In the discussion that follows, I'll use the expression $serverRoot to designate the location of the Apache configuration and module directories. You don't actually have to make a definition for serverRoot, just keep in mind where your distribution wants these files.

In the Redhat distribution, $serverRoot would refer to /etc/httpd.

Installing the Java SDK

I'm using:


This version includes "NutBeans", Sun's attempt at making an interactive GUI for Java developers. If you're not amused by such things, they also offer a much smaller "no beans" version. If you're not going to do Java programming, this might be a better choice.

The file is a "shar" archive. To install the software, make the bin file executable and run it like a program:

	chmod +x j2sdk-1.4.2-nb-3.5-linux.bin

The installer will offer to put everything in the directory:


For Redhat-ish reasons, I changed this to:


Go into the /usr/java directory and create a symbolic link:

	cd /etc/java
	ln -s j2sdk1.4.2 javaHome 

Create the file: /etc/profile.d/ containing:

	# - Path variables for Java SDK

	export JAVA_HOME=/usr/java/javaHome
	export PATH=$PATH:$JAVA_HOME/bin
	export JAVA_OPTS=-Djava.awt.headless=true 

The headless option enabled in the last definition above is only required if you operate a headless server: a machine that is not running X-Windows. On a headless machine, Java programs cannot perform graphical operations without this feature.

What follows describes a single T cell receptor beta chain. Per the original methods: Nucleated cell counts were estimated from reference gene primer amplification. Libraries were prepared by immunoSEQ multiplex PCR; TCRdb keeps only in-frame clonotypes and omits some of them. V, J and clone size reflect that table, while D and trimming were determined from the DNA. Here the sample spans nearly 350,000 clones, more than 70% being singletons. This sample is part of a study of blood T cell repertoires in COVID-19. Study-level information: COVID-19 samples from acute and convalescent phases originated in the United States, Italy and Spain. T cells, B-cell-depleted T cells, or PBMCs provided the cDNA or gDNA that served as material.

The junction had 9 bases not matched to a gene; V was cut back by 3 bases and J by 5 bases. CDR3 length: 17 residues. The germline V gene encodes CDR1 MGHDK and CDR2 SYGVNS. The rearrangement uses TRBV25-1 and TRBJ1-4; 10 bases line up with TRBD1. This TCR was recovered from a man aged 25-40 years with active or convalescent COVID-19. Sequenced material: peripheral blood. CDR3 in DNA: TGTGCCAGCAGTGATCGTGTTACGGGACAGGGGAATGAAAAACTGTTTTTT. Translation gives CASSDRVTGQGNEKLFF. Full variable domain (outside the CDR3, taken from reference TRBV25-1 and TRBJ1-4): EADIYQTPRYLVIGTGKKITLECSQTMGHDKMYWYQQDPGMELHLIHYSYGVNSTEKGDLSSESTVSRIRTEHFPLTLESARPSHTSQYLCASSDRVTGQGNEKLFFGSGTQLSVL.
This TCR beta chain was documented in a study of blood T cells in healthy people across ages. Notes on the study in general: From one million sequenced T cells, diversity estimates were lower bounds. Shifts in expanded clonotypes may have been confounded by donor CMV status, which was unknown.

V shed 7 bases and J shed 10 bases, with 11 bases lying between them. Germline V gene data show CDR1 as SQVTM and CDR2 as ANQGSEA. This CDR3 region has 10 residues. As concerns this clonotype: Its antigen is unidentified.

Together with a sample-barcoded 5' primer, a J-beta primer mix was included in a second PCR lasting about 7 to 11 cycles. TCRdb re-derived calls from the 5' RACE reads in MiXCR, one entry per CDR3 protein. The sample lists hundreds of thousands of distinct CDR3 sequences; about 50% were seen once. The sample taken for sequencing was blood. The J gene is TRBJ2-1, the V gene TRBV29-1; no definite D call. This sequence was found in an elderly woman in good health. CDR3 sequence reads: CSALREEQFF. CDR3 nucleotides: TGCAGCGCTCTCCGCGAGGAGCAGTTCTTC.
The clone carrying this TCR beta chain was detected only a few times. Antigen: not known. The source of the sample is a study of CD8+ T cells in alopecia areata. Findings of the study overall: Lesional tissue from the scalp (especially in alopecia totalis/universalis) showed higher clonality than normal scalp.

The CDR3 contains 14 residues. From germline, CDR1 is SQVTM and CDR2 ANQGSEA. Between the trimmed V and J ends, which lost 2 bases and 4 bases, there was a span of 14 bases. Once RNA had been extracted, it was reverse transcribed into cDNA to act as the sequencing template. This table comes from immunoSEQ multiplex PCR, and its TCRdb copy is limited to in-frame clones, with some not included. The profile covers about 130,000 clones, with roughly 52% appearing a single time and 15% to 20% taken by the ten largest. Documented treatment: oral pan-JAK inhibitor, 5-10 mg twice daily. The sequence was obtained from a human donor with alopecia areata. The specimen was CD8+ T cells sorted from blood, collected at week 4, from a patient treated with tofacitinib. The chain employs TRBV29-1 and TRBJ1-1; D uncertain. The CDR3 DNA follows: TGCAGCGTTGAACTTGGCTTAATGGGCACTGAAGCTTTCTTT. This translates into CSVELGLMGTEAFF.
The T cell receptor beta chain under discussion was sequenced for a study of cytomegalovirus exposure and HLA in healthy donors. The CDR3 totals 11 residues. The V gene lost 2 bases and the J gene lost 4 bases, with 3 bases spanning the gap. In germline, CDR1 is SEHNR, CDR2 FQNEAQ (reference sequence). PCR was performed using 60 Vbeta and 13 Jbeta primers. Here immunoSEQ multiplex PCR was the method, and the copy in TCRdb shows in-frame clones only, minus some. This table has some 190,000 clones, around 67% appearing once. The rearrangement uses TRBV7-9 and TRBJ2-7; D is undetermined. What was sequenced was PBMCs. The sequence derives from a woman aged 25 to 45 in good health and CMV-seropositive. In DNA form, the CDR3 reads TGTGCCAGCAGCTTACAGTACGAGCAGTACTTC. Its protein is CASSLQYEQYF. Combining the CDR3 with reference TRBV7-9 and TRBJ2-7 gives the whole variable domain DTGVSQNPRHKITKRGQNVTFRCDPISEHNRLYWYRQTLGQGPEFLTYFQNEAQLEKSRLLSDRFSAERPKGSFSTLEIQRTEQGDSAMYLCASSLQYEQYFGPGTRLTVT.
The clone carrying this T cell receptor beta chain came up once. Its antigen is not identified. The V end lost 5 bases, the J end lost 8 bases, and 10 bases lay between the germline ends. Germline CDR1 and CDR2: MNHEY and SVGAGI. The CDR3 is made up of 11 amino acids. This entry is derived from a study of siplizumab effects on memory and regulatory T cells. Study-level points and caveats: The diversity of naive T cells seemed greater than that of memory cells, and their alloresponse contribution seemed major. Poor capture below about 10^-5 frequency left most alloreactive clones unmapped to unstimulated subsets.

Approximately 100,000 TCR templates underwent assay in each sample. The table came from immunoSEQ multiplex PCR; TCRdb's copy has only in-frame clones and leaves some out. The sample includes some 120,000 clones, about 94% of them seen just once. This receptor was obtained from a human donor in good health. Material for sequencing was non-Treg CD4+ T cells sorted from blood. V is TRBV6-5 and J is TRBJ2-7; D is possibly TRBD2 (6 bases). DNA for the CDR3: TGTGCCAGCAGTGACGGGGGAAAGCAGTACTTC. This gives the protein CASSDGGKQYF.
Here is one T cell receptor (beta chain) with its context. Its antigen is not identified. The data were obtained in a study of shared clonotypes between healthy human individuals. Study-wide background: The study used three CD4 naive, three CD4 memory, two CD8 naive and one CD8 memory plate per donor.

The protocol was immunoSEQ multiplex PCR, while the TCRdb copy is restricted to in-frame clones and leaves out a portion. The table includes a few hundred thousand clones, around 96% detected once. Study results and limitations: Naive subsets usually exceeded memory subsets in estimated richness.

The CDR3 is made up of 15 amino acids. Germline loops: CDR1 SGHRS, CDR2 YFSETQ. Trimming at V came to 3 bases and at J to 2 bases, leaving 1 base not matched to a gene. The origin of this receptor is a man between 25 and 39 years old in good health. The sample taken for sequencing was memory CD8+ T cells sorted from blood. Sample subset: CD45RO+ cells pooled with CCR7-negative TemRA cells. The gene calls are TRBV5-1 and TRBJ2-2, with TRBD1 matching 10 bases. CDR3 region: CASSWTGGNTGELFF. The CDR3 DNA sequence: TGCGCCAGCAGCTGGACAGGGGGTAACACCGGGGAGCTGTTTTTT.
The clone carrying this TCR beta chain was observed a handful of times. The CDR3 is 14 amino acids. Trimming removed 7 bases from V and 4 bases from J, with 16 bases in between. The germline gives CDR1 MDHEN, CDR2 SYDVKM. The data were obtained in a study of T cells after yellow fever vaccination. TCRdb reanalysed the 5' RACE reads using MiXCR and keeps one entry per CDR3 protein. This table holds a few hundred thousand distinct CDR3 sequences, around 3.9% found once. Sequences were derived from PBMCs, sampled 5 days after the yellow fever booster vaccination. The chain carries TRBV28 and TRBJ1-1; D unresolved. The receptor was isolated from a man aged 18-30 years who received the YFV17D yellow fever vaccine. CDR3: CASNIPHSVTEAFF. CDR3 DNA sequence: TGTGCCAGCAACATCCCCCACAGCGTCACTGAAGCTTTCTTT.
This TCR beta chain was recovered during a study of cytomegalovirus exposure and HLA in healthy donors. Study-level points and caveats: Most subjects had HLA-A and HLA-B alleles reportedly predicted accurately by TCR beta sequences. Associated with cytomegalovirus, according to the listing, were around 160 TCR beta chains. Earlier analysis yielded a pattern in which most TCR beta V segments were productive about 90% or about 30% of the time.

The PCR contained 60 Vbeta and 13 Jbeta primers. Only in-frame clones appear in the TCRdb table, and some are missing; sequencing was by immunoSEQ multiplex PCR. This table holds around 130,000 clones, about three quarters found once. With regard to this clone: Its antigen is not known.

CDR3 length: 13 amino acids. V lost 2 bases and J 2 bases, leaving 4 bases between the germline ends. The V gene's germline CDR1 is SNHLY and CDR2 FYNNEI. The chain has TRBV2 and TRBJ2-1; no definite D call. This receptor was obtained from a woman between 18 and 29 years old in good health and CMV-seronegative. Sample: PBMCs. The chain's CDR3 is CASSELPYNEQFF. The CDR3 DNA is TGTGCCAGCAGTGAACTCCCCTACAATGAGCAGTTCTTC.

Q: Why would someone want Java to do graphics without a monitor?
A: Many Java servlets generate off-screen images that get downloaded to the client browser.

Continuing, we fix the permissions and install the definitions:

	chmod a+rx /etc/profile.d/
	source /etc/profile.d/ 

To test your path, try:

	which java
	which javac 

If you get good answers, you are ready to go on.

Installing Jakarta Tomcat

I'm using:


Unpack the archive and create a symbolic link:

	cd /usr/local/src
	tar xzf jakarta-tomcat-4.1.29.tar.gz
	ln -s jakarta-tomcat-4.1.29 tomcat 

Create the file: /etc/profile.d/ containing:

	# - Path variables for the Tomcat servlet container

	export TOMCAT_HOME=/usr/local/src/tomcat
	export LD_ASSUME_KERNEL=2.2.5 

The definition for LD_ASSUME_KERNEL is some kind of stability hack suggested by the release notes. On my server, Tomcat had to be restarted once a day to prevent hang-ups before I read about this trick.

Fix the permissions and load the file:

	chmod a+x /etc/profile.d/
	source /etc/profile.d/ 

To test your path, try:


If you get an answer, you are ready to go on. Start tomcat in "testing mode" run 

Wait for the messages to stop. It takes longer than you think. Fire up your browser and try:


If you see the welcome screen from Tomcat, you have success.

Use <control>C to stop the server before proceeding to the next step.

Installing Apache Cocoon

Recent and future versions of Cocoon are being distributed in source form only. It is surprisingly easy to build Cocoon, so don't be squeaked.
I'm using:


Unpack the archive and create a symbolic link:

	cd /usr/local/src
	tar xzf cocoon-2.1.3-src.tar.gz
	ln -s cocoon-2.1.3 cocoon 

Create the file: /etc/profile.d/ containing:

	# - Path variables for cocoon

	export COCOON=/usr/local/src/cocoon
	export PATH=$PATH:/$COCOON 

Fix the permissions and load the file:

	chmod a+x /etc/profile.d/
	source /etc/profile.d/ 

To test your path, try:


If you get an answer, you are ready to go on.